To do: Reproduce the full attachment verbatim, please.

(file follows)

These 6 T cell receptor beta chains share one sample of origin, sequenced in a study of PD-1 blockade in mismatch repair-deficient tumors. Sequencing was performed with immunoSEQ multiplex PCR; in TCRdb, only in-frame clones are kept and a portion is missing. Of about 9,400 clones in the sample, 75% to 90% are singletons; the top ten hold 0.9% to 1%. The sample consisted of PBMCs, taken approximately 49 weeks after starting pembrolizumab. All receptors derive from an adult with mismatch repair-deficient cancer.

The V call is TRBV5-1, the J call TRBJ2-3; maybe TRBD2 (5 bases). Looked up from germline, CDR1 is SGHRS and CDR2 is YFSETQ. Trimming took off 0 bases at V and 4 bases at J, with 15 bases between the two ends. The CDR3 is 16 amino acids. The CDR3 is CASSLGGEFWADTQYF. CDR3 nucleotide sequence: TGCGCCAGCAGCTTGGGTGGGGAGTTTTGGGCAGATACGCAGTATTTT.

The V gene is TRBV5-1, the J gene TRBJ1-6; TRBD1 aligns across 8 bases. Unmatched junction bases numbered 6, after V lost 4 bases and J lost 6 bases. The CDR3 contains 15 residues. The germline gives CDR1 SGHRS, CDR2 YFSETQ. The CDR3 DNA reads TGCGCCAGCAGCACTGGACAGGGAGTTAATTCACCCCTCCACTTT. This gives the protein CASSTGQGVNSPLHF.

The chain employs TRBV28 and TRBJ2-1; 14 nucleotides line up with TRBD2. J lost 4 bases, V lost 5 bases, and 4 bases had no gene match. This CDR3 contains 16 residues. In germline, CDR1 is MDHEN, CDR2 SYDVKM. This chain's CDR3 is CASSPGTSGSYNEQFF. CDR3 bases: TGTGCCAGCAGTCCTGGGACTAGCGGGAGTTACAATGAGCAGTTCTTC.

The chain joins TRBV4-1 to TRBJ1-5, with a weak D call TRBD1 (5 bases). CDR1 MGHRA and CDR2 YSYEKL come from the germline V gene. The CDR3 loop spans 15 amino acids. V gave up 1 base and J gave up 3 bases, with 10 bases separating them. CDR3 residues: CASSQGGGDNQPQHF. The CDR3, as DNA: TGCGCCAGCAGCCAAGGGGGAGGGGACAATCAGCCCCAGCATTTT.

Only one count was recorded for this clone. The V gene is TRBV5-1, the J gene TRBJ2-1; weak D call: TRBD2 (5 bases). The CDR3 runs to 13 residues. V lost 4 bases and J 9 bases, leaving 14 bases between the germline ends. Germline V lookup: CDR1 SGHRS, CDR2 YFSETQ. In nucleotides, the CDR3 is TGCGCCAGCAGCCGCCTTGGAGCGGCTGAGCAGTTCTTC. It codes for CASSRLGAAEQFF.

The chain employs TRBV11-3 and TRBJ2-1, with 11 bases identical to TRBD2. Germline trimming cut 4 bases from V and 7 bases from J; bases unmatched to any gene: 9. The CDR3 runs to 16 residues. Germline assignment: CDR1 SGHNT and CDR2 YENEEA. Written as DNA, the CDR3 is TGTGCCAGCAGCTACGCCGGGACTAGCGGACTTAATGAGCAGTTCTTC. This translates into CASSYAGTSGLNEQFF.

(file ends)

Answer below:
These 6 T cell receptor beta chains share one sample of origin, sequenced in a study of PD-1 blockade in mismatch repair-deficient tumors. Sequencing was performed with immunoSEQ multiplex PCR; in TCRdb, only in-frame clones are kept and a portion is missing. Of about 9,400 clones in the sample, 75% to 90% are singletons; the top ten hold 0.9% to 1%. The sample consisted of PBMCs, taken approximately 49 weeks after starting pembrolizumab. All receptors derive from an adult with mismatch repair-deficient cancer.

The V call is TRBV5-1, the J call TRBJ2-3; maybe TRBD2 (5 bases). Looked up from germline, CDR1 is SGHRS and CDR2 is YFSETQ. Trimming took off 0 bases at V and 4 bases at J, with 15 bases between the two ends. The CDR3 is 16 amino acids. The CDR3 is CASSLGGEFWADTQYF. CDR3 nucleotide sequence: TGCGCCAGCAGCTTGGGTGGGGAGTTTTGGGCAGATACGCAGTATTTT.

The V gene is TRBV5-1, the J gene TRBJ1-6; TRBD1 aligns across 8 bases. Unmatched junction bases numbered 6, after V lost 4 bases and J lost 6 bases. The CDR3 contains 15 residues. The germline gives CDR1 SGHRS, CDR2 YFSETQ. The CDR3 DNA reads TGCGCCAGCAGCACTGGACAGGGAGTTAATTCACCCCTCCACTTT. This gives the protein CASSTGQGVNSPLHF.

The chain employs TRBV28 and TRBJ2-1; 14 nucleotides line up with TRBD2. J lost 4 bases, V lost 5 bases, and 4 bases had no gene match. This CDR3 contains 16 residues. In germline, CDR1 is MDHEN, CDR2 SYDVKM. This chain's CDR3 is CASSPGTSGSYNEQFF. CDR3 bases: TGTGCCAGCAGTCCTGGGACTAGCGGGAGTTACAATGAGCAGTTCTTC.

The chain joins TRBV4-1 to TRBJ1-5, with a weak D call TRBD1 (5 bases). CDR1 MGHRA and CDR2 YSYEKL come from the germline V gene. The CDR3 loop spans 15 amino acids. V gave up 1 base and J gave up 3 bases, with 10 bases separating them. CDR3 residues: CASSQGGGDNQPQHF. The CDR3, as DNA: TGCGCCAGCAGCCAAGGGGGAGGGGACAATCAGCCCCAGCATTTT.

Only one count was recorded for this clone. The V gene is TRBV5-1, the J gene TRBJ2-1; weak D call: TRBD2 (5 bases). The CDR3 runs to 13 residues. V lost 4 bases and J 9 bases, leaving 14 bases between the germline ends. Germline V lookup: CDR1 SGHRS, CDR2 YFSETQ. In nucleotides, the CDR3 is TGCGCCAGCAGCCGCCTTGGAGCGGCTGAGCAGTTCTTC. It codes for CASSRLGAAEQFF.

The chain employs TRBV11-3 and TRBJ2-1, with 11 bases identical to TRBD2. Germline trimming cut 4 bases from V and 7 bases from J; bases unmatched to any gene: 9. The CDR3 runs to 16 residues. Germline assignment: CDR1 SGHNT and CDR2 YENEEA. Written as DNA, the CDR3 is TGTGCCAGCAGCTACGCCGGGACTAGCGGACTTAATGAGCAGTTCTTC. This translates into CASSYAGTSGLNEQFF.